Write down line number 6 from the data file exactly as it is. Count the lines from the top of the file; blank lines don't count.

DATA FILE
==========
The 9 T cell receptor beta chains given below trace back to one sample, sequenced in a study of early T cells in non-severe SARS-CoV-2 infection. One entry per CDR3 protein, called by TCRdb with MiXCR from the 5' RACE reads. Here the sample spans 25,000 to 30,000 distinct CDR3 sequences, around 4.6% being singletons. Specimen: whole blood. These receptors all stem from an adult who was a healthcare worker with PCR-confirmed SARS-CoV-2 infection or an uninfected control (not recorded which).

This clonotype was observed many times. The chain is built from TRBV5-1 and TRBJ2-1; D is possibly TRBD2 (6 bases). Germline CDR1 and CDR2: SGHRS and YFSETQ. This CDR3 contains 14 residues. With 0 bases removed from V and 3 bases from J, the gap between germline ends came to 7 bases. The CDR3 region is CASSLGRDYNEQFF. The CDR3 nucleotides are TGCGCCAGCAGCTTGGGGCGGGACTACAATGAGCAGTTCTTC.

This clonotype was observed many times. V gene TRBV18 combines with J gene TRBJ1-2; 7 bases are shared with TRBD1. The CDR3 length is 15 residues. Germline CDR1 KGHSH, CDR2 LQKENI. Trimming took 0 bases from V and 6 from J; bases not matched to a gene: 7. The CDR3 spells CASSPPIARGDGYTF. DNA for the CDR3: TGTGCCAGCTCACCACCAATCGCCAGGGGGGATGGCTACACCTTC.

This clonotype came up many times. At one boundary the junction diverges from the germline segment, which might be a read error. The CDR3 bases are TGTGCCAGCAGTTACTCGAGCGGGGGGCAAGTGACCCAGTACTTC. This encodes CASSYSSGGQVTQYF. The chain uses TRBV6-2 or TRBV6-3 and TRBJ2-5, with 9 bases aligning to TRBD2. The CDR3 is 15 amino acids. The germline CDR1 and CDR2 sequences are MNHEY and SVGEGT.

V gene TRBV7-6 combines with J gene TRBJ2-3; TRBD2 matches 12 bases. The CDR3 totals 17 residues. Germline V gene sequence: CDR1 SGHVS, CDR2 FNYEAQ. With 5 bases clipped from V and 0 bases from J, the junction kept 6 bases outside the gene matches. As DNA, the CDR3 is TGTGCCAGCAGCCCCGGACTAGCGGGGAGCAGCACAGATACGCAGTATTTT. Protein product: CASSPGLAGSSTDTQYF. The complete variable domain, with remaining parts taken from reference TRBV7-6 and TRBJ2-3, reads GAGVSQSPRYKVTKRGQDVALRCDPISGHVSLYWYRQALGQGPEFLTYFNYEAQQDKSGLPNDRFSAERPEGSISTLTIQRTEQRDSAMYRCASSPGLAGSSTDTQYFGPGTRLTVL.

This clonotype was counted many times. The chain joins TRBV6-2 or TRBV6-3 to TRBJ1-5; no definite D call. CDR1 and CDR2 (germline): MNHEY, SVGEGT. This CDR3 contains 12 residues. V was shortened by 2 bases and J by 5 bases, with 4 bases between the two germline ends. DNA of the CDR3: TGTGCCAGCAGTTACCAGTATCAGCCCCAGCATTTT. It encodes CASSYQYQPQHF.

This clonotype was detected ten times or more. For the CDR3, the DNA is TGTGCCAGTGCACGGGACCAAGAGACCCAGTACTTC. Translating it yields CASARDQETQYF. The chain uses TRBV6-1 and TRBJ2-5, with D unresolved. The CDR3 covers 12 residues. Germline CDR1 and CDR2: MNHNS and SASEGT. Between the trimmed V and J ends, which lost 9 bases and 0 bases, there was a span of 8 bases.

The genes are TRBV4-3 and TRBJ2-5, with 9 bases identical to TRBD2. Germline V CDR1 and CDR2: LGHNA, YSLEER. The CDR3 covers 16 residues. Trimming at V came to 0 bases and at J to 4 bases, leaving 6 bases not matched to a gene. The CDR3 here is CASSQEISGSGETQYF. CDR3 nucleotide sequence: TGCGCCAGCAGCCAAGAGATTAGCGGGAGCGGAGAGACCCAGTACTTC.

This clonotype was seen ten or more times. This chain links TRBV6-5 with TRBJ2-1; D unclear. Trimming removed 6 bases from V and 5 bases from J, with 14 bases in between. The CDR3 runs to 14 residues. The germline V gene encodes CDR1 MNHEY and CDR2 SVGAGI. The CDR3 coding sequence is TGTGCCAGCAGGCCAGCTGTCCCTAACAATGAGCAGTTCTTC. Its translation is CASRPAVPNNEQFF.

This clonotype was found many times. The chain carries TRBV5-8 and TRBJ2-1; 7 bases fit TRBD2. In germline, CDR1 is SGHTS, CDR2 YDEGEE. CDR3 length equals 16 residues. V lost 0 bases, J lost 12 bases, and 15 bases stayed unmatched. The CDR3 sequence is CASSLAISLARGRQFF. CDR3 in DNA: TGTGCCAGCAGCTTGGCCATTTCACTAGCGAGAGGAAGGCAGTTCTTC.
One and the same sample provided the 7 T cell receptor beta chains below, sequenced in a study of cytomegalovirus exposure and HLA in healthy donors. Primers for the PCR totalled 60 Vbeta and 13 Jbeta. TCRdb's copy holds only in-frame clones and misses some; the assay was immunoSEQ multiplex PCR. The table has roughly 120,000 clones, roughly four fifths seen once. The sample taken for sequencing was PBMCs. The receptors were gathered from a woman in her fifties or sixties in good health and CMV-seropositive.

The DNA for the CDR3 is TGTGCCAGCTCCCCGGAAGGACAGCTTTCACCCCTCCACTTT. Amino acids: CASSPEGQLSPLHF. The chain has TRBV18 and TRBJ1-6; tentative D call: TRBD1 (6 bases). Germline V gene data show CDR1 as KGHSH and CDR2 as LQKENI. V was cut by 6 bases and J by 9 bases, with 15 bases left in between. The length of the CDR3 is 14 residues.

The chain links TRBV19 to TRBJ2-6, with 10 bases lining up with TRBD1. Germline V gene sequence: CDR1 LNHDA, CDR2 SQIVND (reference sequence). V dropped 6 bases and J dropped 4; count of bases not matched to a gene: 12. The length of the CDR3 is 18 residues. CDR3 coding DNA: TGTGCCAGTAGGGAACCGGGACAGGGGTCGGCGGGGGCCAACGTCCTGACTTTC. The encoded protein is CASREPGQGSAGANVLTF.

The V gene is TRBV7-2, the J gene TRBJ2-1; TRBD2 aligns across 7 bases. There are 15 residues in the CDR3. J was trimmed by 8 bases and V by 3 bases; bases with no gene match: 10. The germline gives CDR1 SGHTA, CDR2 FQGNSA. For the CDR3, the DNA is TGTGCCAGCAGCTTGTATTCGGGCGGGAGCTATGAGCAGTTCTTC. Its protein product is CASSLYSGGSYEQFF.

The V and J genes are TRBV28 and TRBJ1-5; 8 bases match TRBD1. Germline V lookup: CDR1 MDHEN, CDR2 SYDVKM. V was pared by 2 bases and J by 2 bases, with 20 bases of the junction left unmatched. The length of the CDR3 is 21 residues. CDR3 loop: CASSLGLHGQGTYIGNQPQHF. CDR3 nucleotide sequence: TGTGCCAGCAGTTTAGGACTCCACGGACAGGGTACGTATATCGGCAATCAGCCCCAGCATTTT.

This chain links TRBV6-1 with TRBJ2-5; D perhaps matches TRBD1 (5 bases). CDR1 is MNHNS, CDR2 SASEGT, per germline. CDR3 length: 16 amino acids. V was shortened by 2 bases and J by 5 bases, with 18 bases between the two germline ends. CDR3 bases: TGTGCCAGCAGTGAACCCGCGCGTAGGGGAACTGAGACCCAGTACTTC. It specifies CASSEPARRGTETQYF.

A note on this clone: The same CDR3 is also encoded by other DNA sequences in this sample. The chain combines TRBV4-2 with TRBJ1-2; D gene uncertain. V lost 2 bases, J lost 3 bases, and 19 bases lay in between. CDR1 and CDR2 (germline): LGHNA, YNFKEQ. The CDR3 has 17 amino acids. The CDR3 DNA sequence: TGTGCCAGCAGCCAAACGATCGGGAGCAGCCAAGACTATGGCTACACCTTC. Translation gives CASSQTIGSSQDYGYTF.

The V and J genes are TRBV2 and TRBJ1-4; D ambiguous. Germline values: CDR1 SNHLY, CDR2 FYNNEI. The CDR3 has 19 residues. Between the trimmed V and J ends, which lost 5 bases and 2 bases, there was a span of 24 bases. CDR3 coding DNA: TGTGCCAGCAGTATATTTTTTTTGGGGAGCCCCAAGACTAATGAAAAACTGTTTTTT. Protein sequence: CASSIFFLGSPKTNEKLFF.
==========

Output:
This clonotype was counted many times. The chain joins TRBV6-2 or TRBV6-3 to TRBJ1-5; no definite D call. CDR1 and CDR2 (germline): MNHEY, SVGEGT. This CDR3 contains 12 residues. V was shortened by 2 bases and J by 5 bases, with 4 bases between the two germline ends. DNA of the CDR3: TGTGCCAGCAGTTACCAGTATCAGCCCCAGCATTTT. It encodes CASSYQYQPQHF.